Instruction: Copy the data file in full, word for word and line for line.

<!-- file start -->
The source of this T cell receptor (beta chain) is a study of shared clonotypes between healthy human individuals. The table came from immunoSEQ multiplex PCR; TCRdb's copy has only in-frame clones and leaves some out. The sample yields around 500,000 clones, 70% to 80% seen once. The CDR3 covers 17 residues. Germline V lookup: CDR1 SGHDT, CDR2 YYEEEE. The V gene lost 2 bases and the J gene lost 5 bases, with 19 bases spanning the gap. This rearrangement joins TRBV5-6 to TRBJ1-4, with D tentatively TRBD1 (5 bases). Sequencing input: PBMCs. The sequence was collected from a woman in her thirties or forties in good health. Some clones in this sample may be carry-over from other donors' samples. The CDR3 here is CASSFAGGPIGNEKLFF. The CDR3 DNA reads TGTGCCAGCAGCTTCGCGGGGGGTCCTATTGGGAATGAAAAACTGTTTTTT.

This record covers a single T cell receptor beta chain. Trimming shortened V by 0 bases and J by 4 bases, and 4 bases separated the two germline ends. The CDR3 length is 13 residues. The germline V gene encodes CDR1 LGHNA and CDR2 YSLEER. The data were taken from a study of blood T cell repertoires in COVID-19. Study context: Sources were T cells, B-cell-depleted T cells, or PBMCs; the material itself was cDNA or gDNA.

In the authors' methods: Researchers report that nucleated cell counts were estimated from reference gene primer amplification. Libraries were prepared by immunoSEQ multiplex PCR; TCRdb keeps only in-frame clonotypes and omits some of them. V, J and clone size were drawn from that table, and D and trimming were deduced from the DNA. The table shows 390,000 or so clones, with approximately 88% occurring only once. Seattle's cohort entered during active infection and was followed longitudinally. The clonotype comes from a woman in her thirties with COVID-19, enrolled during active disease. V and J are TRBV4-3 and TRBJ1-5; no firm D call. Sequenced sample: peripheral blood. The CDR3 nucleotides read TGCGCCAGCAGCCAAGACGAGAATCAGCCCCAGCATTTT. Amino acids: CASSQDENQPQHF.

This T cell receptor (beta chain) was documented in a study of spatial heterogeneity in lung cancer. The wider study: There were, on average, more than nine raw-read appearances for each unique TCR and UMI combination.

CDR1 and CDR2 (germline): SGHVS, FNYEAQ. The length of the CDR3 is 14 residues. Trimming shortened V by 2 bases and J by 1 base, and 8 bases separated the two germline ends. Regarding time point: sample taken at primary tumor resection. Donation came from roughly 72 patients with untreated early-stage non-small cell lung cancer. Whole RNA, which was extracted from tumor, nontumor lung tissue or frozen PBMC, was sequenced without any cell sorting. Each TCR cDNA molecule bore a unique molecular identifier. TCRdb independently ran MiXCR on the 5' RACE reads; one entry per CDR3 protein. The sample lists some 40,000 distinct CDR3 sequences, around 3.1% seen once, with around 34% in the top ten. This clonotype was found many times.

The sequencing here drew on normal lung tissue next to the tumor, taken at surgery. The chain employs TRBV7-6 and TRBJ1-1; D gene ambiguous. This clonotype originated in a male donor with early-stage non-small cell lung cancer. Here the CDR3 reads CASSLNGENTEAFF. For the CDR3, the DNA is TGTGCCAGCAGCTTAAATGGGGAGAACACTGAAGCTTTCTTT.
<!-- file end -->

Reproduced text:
The source of this T cell receptor (beta chain) is a study of shared clonotypes between healthy human individuals. The table came from immunoSEQ multiplex PCR; TCRdb's copy has only in-frame clones and leaves some out. The sample yields around 500,000 clones, 70% to 80% seen once. The CDR3 covers 17 residues. Germline V lookup: CDR1 SGHDT, CDR2 YYEEEE. The V gene lost 2 bases and the J gene lost 5 bases, with 19 bases spanning the gap. This rearrangement joins TRBV5-6 to TRBJ1-4, with D tentatively TRBD1 (5 bases). Sequencing input: PBMCs. The sequence was collected from a woman in her thirties or forties in good health. Some clones in this sample may be carry-over from other donors' samples. The CDR3 here is CASSFAGGPIGNEKLFF. The CDR3 DNA reads TGTGCCAGCAGCTTCGCGGGGGGTCCTATTGGGAATGAAAAACTGTTTTTT.

This record covers a single T cell receptor beta chain. Trimming shortened V by 0 bases and J by 4 bases, and 4 bases separated the two germline ends. The CDR3 length is 13 residues. The germline V gene encodes CDR1 LGHNA and CDR2 YSLEER. The data were taken from a study of blood T cell repertoires in COVID-19. Study context: Sources were T cells, B-cell-depleted T cells, or PBMCs; the material itself was cDNA or gDNA.

In the authors' methods: Researchers report that nucleated cell counts were estimated from reference gene primer amplification. Libraries were prepared by immunoSEQ multiplex PCR; TCRdb keeps only in-frame clonotypes and omits some of them. V, J and clone size were drawn from that table, and D and trimming were deduced from the DNA. The table shows 390,000 or so clones, with approximately 88% occurring only once. Seattle's cohort entered during active infection and was followed longitudinally. The clonotype comes from a woman in her thirties with COVID-19, enrolled during active disease. V and J are TRBV4-3 and TRBJ1-5; no firm D call. Sequenced sample: peripheral blood. The CDR3 nucleotides read TGCGCCAGCAGCCAAGACGAGAATCAGCCCCAGCATTTT. Amino acids: CASSQDENQPQHF.

This T cell receptor (beta chain) was documented in a study of spatial heterogeneity in lung cancer. The wider study: There were, on average, more than nine raw-read appearances for each unique TCR and UMI combination.

CDR1 and CDR2 (germline): SGHVS, FNYEAQ. The length of the CDR3 is 14 residues. Trimming shortened V by 2 bases and J by 1 base, and 8 bases separated the two germline ends. Regarding time point: sample taken at primary tumor resection. Donation came from roughly 72 patients with untreated early-stage non-small cell lung cancer. Whole RNA, which was extracted from tumor, nontumor lung tissue or frozen PBMC, was sequenced without any cell sorting. Each TCR cDNA molecule bore a unique molecular identifier. TCRdb independently ran MiXCR on the 5' RACE reads; one entry per CDR3 protein. The sample lists some 40,000 distinct CDR3 sequences, around 3.1% seen once, with around 34% in the top ten. This clonotype was found many times.

The sequencing here drew on normal lung tissue next to the tumor, taken at surgery. The chain employs TRBV7-6 and TRBJ1-1; D gene ambiguous. This clonotype originated in a male donor with early-stage non-small cell lung cancer. Here the CDR3 reads CASSLNGENTEAFF. For the CDR3, the DNA is TGTGCCAGCAGCTTAAATGGGGAGAACACTGAAGCTTTCTTT.